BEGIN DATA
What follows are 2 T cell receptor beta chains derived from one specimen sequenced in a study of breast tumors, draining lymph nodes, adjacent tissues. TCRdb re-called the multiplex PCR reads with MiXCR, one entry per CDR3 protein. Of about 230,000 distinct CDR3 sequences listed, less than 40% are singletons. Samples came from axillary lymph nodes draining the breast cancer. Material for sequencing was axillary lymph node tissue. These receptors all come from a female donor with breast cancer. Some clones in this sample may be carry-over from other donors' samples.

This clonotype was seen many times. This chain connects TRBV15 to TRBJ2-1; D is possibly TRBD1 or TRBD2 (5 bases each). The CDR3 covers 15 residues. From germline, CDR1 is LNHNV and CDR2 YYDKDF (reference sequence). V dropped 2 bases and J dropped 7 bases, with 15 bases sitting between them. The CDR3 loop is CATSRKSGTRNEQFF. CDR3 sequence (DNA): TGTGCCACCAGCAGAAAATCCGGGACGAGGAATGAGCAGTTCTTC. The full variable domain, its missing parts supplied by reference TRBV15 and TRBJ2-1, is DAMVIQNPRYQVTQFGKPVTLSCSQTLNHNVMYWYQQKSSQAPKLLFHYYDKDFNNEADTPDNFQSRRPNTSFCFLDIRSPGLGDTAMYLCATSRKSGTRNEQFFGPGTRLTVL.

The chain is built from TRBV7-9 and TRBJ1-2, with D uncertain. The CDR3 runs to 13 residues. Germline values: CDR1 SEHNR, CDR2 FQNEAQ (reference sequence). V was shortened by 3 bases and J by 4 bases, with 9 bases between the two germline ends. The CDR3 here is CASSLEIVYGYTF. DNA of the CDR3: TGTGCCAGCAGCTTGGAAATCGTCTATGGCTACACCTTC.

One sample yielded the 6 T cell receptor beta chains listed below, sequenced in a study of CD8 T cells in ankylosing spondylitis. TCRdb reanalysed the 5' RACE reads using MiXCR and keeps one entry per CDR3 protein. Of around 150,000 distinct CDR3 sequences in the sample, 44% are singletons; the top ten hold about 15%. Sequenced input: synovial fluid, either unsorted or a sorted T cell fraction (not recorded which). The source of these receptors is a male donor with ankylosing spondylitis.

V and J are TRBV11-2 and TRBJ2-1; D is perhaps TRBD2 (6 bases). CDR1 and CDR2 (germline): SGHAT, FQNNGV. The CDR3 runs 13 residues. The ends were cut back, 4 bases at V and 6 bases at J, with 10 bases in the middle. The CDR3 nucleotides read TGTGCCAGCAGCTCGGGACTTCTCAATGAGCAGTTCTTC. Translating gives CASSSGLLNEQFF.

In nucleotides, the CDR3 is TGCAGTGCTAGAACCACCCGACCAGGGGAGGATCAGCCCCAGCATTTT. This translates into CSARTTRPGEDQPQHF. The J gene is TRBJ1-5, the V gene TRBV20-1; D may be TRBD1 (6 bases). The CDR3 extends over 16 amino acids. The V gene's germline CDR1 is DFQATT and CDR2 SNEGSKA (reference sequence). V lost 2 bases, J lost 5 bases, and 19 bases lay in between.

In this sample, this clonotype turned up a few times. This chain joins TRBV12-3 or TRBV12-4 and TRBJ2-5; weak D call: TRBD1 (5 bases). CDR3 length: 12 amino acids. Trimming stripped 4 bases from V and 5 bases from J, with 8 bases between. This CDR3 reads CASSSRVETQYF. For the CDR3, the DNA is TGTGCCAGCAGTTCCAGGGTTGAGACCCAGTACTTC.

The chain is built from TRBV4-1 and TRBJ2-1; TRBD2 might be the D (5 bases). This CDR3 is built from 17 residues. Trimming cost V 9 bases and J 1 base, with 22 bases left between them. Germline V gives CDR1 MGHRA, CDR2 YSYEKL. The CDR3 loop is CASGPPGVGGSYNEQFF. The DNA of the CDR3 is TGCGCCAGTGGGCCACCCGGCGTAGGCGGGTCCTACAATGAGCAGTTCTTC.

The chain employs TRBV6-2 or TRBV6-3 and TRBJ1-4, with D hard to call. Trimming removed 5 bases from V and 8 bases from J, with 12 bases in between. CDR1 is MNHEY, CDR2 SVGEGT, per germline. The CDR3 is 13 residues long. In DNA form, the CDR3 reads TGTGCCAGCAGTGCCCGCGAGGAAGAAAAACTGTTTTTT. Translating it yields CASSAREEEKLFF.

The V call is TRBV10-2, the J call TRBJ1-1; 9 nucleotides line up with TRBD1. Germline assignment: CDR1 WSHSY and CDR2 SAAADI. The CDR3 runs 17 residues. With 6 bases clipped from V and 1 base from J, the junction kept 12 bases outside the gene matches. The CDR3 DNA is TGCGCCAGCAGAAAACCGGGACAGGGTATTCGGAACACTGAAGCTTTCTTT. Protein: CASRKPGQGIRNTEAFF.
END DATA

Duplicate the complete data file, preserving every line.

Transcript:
What follows are 2 T cell receptor beta chains derived from one specimen sequenced in a study of breast tumors, draining lymph nodes, adjacent tissues. TCRdb re-called the multiplex PCR reads with MiXCR, one entry per CDR3 protein. Of about 230,000 distinct CDR3 sequences listed, less than 40% are singletons. Samples came from axillary lymph nodes draining the breast cancer. Material for sequencing was axillary lymph node tissue. These receptors all come from a female donor with breast cancer. Some clones in this sample may be carry-over from other donors' samples.

This clonotype was seen many times. This chain connects TRBV15 to TRBJ2-1; D is possibly TRBD1 or TRBD2 (5 bases each). The CDR3 covers 15 residues. From germline, CDR1 is LNHNV and CDR2 YYDKDF (reference sequence). V dropped 2 bases and J dropped 7 bases, with 15 bases sitting between them. The CDR3 loop is CATSRKSGTRNEQFF. CDR3 sequence (DNA): TGTGCCACCAGCAGAAAATCCGGGACGAGGAATGAGCAGTTCTTC. The full variable domain, its missing parts supplied by reference TRBV15 and TRBJ2-1, is DAMVIQNPRYQVTQFGKPVTLSCSQTLNHNVMYWYQQKSSQAPKLLFHYYDKDFNNEADTPDNFQSRRPNTSFCFLDIRSPGLGDTAMYLCATSRKSGTRNEQFFGPGTRLTVL.

The chain is built from TRBV7-9 and TRBJ1-2, with D uncertain. The CDR3 runs to 13 residues. Germline values: CDR1 SEHNR, CDR2 FQNEAQ (reference sequence). V was shortened by 3 bases and J by 4 bases, with 9 bases between the two germline ends. The CDR3 here is CASSLEIVYGYTF. DNA of the CDR3: TGTGCCAGCAGCTTGGAAATCGTCTATGGCTACACCTTC.

One sample yielded the 6 T cell receptor beta chains listed below, sequenced in a study of CD8 T cells in ankylosing spondylitis. TCRdb reanalysed the 5' RACE reads using MiXCR and keeps one entry per CDR3 protein. Of around 150,000 distinct CDR3 sequences in the sample, 44% are singletons; the top ten hold about 15%. Sequenced input: synovial fluid, either unsorted or a sorted T cell fraction (not recorded which). The source of these receptors is a male donor with ankylosing spondylitis.

V and J are TRBV11-2 and TRBJ2-1; D is perhaps TRBD2 (6 bases). CDR1 and CDR2 (germline): SGHAT, FQNNGV. The CDR3 runs 13 residues. The ends were cut back, 4 bases at V and 6 bases at J, with 10 bases in the middle. The CDR3 nucleotides read TGTGCCAGCAGCTCGGGACTTCTCAATGAGCAGTTCTTC. Translating gives CASSSGLLNEQFF.

In nucleotides, the CDR3 is TGCAGTGCTAGAACCACCCGACCAGGGGAGGATCAGCCCCAGCATTTT. This translates into CSARTTRPGEDQPQHF. The J gene is TRBJ1-5, the V gene TRBV20-1; D may be TRBD1 (6 bases). The CDR3 extends over 16 amino acids. The V gene's germline CDR1 is DFQATT and CDR2 SNEGSKA (reference sequence). V lost 2 bases, J lost 5 bases, and 19 bases lay in between.

In this sample, this clonotype turned up a few times. This chain joins TRBV12-3 or TRBV12-4 and TRBJ2-5; weak D call: TRBD1 (5 bases). CDR3 length: 12 amino acids. Trimming stripped 4 bases from V and 5 bases from J, with 8 bases between. This CDR3 reads CASSSRVETQYF. For the CDR3, the DNA is TGTGCCAGCAGTTCCAGGGTTGAGACCCAGTACTTC.

The chain is built from TRBV4-1 and TRBJ2-1; TRBD2 might be the D (5 bases). This CDR3 is built from 17 residues. Trimming cost V 9 bases and J 1 base, with 22 bases left between them. Germline V gives CDR1 MGHRA, CDR2 YSYEKL. The CDR3 loop is CASGPPGVGGSYNEQFF. The DNA of the CDR3 is TGCGCCAGTGGGCCACCCGGCGTAGGCGGGTCCTACAATGAGCAGTTCTTC.

The chain employs TRBV6-2 or TRBV6-3 and TRBJ1-4, with D hard to call. Trimming removed 5 bases from V and 8 bases from J, with 12 bases in between. CDR1 is MNHEY, CDR2 SVGEGT, per germline. The CDR3 is 13 residues long. In DNA form, the CDR3 reads TGTGCCAGCAGTGCCCGCGAGGAAGAAAAACTGTTTTTT. Translating it yields CASSAREEEKLFF.

The V call is TRBV10-2, the J call TRBJ1-1; 9 nucleotides line up with TRBD1. Germline assignment: CDR1 WSHSY and CDR2 SAAADI. The CDR3 runs 17 residues. With 6 bases clipped from V and 1 base from J, the junction kept 12 bases outside the gene matches. The CDR3 DNA is TGCGCCAGCAGAAAACCGGGACAGGGTATTCGGAACACTGAAGCTTTCTTT. Protein: CASRKPGQGIRNTEAFF.